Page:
Citizen scientists needed to help track Campbelltown's koalas

A tagged koala in Appin
A tagged koala in Appin

Campbelltown Council wants to learn more about the region's koalas - and they need your help to do it.

Residents living in or near koala habitat can now help track Campbelltown's koala population as part of the largest monitoring program ever conducted in the region.

Part of the council's Comprehensive Koala Plan of Management requires the set-up of a long-term koala monitoring program to better understand the local koala colony's locations, movements and numbers.

Residents of Macquarie Fields, Long Point, Ingleburn, Minto Heights, Kentlyn and Wedderburn who live on rural properties larger than 10,000sqm are urged to join the program.

Campbelltown mayor George Brticevic said it was important to learn as much as possible.

"This study will deepen our knowledge of our local koala populations and support us to preserve and enhance the local colony and their habitat into the future," Mayor George Brticevic said.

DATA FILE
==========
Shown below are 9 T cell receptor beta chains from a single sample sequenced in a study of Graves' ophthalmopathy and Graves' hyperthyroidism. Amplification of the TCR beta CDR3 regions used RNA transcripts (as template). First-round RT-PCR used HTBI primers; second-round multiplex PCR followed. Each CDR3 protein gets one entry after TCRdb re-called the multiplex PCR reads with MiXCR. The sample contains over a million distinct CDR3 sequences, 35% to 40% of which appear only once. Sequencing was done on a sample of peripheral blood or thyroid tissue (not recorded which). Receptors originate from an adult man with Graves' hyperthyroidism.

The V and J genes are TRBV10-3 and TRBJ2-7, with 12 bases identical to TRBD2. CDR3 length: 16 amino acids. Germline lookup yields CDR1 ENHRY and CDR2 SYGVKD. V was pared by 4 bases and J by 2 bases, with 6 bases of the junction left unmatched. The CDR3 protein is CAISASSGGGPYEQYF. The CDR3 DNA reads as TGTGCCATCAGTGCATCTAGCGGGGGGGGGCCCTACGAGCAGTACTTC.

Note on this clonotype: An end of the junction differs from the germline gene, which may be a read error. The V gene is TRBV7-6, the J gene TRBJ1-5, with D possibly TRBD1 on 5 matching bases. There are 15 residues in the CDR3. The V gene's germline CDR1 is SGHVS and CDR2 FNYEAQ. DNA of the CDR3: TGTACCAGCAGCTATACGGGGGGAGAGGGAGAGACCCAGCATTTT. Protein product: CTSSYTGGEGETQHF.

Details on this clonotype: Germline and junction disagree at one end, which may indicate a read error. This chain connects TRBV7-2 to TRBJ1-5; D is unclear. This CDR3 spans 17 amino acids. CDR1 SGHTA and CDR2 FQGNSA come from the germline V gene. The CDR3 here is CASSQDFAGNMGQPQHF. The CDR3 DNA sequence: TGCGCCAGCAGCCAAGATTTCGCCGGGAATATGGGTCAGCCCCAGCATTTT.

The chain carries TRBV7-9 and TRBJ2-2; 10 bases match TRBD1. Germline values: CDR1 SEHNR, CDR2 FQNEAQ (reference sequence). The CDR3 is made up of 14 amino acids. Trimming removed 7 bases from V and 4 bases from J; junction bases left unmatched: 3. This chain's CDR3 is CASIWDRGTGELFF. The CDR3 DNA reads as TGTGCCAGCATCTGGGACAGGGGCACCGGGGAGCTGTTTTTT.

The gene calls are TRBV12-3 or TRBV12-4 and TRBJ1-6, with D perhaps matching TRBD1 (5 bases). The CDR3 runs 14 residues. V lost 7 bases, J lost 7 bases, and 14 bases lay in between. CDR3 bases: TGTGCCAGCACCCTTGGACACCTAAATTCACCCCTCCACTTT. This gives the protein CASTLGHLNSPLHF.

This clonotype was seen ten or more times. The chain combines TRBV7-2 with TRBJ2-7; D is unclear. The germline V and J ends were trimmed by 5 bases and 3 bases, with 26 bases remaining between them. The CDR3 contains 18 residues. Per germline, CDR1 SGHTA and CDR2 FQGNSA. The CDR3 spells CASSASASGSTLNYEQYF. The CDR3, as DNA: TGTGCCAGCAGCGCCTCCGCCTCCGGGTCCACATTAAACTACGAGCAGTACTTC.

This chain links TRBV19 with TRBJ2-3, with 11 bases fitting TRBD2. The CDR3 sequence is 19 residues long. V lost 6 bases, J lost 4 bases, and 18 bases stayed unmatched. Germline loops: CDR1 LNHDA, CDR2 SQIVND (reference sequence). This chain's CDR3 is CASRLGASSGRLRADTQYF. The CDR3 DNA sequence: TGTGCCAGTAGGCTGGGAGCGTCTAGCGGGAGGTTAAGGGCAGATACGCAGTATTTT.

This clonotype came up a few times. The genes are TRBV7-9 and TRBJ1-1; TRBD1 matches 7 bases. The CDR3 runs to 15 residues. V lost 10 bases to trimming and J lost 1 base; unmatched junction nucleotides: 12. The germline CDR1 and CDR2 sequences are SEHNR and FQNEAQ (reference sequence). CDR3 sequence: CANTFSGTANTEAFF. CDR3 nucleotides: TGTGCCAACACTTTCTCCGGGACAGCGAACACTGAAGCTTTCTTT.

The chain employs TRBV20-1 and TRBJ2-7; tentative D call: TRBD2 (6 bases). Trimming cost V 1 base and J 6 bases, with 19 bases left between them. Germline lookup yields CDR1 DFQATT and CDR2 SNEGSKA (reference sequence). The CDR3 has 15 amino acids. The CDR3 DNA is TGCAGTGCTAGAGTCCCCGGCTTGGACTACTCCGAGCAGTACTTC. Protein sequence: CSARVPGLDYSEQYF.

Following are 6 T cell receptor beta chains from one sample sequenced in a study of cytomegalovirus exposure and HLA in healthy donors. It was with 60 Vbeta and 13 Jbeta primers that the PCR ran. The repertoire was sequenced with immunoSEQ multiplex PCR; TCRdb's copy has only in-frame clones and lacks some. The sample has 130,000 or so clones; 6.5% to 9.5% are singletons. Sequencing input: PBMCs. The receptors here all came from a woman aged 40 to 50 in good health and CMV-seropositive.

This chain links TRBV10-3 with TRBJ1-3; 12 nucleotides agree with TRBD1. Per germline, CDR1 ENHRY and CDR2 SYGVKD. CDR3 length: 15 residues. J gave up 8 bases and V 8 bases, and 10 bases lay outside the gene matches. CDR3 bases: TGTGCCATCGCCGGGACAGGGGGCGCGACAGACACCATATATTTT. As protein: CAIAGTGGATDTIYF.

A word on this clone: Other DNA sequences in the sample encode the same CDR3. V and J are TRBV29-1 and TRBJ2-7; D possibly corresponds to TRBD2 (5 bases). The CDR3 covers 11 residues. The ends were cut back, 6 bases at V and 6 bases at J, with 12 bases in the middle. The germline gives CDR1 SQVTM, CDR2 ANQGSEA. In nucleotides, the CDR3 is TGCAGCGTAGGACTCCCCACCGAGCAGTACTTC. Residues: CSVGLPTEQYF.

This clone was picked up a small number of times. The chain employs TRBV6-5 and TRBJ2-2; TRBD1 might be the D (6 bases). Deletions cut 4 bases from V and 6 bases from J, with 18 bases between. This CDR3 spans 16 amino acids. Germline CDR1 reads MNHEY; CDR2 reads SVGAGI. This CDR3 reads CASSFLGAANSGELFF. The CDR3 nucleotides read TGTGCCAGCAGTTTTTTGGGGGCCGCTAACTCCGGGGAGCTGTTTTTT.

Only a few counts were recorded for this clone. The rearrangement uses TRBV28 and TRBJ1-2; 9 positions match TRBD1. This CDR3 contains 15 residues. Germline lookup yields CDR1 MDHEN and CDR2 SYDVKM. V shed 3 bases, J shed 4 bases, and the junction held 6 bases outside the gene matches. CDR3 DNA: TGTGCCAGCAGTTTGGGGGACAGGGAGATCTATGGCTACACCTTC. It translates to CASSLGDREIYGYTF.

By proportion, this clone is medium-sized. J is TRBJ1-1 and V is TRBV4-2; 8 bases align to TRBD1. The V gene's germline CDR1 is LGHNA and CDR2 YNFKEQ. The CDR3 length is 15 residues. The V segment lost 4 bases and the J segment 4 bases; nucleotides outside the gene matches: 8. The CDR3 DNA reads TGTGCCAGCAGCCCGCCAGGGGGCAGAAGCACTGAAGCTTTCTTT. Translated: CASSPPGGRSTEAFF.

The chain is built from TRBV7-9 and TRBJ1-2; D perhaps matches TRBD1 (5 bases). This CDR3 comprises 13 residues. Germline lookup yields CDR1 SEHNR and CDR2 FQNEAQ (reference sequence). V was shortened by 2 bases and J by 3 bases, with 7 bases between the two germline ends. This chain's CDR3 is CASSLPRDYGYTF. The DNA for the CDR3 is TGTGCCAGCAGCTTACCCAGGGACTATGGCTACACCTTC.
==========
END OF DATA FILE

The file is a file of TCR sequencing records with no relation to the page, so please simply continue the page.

"Through the contributions of many great people in our community over the years, we know that we have an abundant colony of koalas which is expanding and this program will enable us to learn so much more about them.

"Combined with our Koalatown awareness campaign, the Comprehensive Koala Plan of Management will ensure we are doing everything we can, with the involvement of our community, to ensure the ongoing health and survival of our koalas."

Residents who sign up will be visited by a member of the council's Natural Areas Team and an expert ecological consultant between December 7 and December 15 to assess the presence of koalas and koala habitat.

This story Citizen scientists needed to help track Campbelltown's koalas first appeared on Campbelltown-Macarthur Advertiser.